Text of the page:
Date posted: 01/02/2024 8 min read

In the spreadsheets, or on the streets?

New reporting standards are compelling not-for-profits, and their accountants, to learn how to put a value on impact and outcomes.

Quick take

  • New standards for not-for-profits to report on social impact are up and running in New Zealand, and are in development in Australia.
  • To measure impact and outcomes it is best to start with a loose framework, like the logic model, and then tailor it for the organisation.
  • Calculating social impact requires a significant time commitment, and the collection of quantitative and qualitative data, but the process helps organisations to become stronger and more effective.

Financial reports are problematic for not-for-profits (NFP). They capture profit for shareholders but not the value an organisation’s inputs and activities deliver to stakeholders and the community. The gap has always existed, undermining and undervaluing an NFP’s existence.

Thankfully, change is in the air.

New reporting standards for NFPs in are place in New Zealand and are on the horizon in Australia, requiring organisations to report on what they have done to work towards broader aims and objectives.

It is the start of a big learning curve on social-impact reporting for many NFPs and their accountants. Accountants are well placed to assist because of their skills in linking inputs and activities to outputs, but they are not the first out of the blocks.

Dr Cherrie Yang CA of Massey University says consultancies such as Social Value International and New Philanthropy Capital have stepped in to fill the gap while the accounting industry gets up to speed.

“That should give us accountants some sort of urgency. If we do not take this space, someone else will,” she says. “There is a danger if they are treated as two different systems: financials with accountants, and non-financials with other people. I don’t think that is going to work because the financials are very much linked to the non-financials. We have the advantage, but we must have open minds to embrace this new space.”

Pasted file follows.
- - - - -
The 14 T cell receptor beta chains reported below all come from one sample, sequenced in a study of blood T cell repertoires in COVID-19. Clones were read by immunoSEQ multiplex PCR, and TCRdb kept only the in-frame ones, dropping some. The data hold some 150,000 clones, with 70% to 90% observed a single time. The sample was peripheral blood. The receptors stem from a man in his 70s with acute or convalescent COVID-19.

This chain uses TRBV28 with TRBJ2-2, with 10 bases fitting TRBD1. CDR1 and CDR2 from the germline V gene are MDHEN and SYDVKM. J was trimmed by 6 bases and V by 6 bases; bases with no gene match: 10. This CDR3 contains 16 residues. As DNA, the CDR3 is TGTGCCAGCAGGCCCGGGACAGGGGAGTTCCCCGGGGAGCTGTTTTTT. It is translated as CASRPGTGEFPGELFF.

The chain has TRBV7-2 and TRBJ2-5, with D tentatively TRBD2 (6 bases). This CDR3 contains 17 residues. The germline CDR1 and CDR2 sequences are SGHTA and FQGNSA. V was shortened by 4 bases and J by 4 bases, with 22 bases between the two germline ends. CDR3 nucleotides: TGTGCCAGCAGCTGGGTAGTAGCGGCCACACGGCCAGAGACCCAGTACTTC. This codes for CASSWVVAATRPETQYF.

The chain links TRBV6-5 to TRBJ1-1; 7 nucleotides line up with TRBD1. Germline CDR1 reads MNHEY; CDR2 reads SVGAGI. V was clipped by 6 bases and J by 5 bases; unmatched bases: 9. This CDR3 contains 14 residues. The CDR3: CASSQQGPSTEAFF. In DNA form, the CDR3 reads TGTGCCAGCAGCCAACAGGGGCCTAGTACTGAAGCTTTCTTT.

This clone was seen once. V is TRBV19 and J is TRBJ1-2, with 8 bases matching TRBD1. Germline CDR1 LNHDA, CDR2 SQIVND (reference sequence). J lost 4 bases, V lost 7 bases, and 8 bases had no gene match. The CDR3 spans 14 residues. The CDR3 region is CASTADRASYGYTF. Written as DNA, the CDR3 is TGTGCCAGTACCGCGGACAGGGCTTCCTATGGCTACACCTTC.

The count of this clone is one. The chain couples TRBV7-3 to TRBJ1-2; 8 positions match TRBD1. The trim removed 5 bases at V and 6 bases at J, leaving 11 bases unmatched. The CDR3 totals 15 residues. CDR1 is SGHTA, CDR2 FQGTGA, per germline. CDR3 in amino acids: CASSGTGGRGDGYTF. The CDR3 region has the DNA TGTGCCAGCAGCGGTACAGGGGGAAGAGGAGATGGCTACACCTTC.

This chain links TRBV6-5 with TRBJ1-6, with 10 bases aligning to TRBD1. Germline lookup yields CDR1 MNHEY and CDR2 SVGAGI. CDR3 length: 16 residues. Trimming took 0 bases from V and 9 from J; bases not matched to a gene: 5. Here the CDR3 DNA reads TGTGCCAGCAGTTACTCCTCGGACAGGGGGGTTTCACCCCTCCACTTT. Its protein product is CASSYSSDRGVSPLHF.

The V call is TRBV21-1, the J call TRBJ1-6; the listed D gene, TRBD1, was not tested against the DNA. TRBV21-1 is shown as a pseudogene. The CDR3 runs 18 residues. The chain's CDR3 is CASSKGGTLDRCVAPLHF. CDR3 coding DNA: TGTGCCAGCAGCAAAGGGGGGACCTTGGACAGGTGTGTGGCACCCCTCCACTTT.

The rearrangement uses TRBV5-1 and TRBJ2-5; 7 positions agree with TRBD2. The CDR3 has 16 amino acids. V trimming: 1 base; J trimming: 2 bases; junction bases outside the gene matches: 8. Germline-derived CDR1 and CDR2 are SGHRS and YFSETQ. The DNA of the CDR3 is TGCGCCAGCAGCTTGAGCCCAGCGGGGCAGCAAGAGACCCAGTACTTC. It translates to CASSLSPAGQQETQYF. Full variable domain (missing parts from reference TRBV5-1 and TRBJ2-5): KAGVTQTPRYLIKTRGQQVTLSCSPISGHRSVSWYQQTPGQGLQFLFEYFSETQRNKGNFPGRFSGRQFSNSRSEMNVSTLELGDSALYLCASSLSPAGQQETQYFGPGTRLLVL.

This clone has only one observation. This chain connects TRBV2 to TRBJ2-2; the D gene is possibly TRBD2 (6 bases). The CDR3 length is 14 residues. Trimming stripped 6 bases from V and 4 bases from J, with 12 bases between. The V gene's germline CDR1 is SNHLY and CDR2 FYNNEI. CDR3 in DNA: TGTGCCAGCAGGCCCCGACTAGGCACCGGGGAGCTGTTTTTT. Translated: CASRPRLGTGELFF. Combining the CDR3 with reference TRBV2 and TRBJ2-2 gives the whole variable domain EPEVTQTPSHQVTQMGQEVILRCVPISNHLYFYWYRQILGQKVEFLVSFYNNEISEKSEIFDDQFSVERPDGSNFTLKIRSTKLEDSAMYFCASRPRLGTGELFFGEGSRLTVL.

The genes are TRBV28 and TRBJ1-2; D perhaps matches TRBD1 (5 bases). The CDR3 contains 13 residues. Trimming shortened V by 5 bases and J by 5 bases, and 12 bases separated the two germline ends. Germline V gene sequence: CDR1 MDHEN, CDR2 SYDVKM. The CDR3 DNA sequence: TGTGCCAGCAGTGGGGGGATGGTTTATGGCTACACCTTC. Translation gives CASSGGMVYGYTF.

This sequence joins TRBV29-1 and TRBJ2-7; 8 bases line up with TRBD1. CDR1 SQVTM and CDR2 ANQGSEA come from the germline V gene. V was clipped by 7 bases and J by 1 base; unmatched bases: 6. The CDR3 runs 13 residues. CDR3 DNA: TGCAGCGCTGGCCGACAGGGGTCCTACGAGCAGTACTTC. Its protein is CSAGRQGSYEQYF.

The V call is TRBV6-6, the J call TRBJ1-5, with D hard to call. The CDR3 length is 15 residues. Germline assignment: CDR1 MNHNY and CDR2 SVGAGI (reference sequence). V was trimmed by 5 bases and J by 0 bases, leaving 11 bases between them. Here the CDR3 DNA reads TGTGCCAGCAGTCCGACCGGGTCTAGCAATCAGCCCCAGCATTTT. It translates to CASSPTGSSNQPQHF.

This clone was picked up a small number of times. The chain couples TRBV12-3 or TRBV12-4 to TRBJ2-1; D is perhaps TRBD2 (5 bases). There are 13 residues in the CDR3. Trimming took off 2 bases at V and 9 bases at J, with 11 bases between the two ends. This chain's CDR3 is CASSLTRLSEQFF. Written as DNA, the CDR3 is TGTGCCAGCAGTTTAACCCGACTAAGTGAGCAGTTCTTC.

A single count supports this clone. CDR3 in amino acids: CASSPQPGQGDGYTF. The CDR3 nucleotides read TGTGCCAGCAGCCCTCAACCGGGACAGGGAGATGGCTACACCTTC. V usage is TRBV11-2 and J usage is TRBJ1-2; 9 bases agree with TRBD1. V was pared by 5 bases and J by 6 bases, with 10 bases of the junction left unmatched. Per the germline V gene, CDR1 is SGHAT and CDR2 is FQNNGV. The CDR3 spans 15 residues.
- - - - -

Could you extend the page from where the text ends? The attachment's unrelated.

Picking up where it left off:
Standards are (almost) here

New Zealand is clearly leading the way in the impact and outcome reporting space. Back in 2015, the External Reporting Board (XRB) required all public benefit entities to report on non-financial performance.

From 1 January 2022, large charities have had to comply with a Service Performance Reporting Standard (PBE FRS 48) and from 1 January 2024 they must have their reporting audited (NZ AS 1). To assist organisations, the XRB released a Staff Guidance Service PBE FRS 48 Performance Reporting paper in August 2023. Playing catch-up to New Zealand, the Australian Accounting Standards Board (AASB) is currently developing a NFP private sector financial reporting framework. Professor Matthew Hall and associate professor Paul Thambar of Monash University, who are working with the AASB on the framework, say it is still early in the development process.

“We previously went through a process with the AASB but it did not result in new standards. Now it’s back on the agenda and they are seeking to base it on the New Zealand standards,” Hall says. “There are no proposals yet. The AASB is waiting to see how things go in New Zealand.”

Start with a loose framework

New Zealand’s service performance reporting standards are already causing waves. CA ANZ members in the NFP space have been requesting help from the CA ANZ to interpret and implement the standards. Their requests have been heard. CA ANZ released a guide for measuring social impact in October 2023.

The guide outlines steps to follow, starting with clarifying why you are reporting and mapping stakeholders, through to identifying and measuring outcomes, and incorporating outcomes into reporting.

Identifying and measuring outcomes is the crux of the process. The guide recommends two models: a theory-ofchange model and a logic model. Both offer a way to link inputs and activities to impact and outcomes.

Yang says there is no best-practice approach but she prefers the logic model for its light touch. Defining what social impact means for an organisation is just as important.

“Personally, I’d rather go with something that’s relatively loose, like the logic model, and then tailor it specifically for the organisation’s contexts and practices, rather than use something imposed by software. If the organisation is funded by government, the funders usually provide a tool for measurement that has to be used,” she says.

“But first you need to define what social impact means, because it’s a very subjective concept. You, the people in charge, or the beneficiaries, may all have different definitions. It’s important to engage different stakeholders to discuss what matters to them and how it can be measured. For that, you need the support of the organisation. It cannot be done by accountants alone.”

A framework for mutuals and co-ops

In addition to their AASB work, Hall and Thambar recently published a Mutuals Values Measurement (MVM) framework to help mutuals and co-operatives define their total value.

The MVM was devised from a two-year study involving 13 Australian co-operatives and mutual enterprises of varying size.

It features six value dimensions: commerciality, shaping markets, member relationships, community relationships, ecosystem and reciprocity, and mutual mindset. The dimensions are unique to the industry but, similar to the logic model, the MVM does not prescribe measurement methods or outcomes.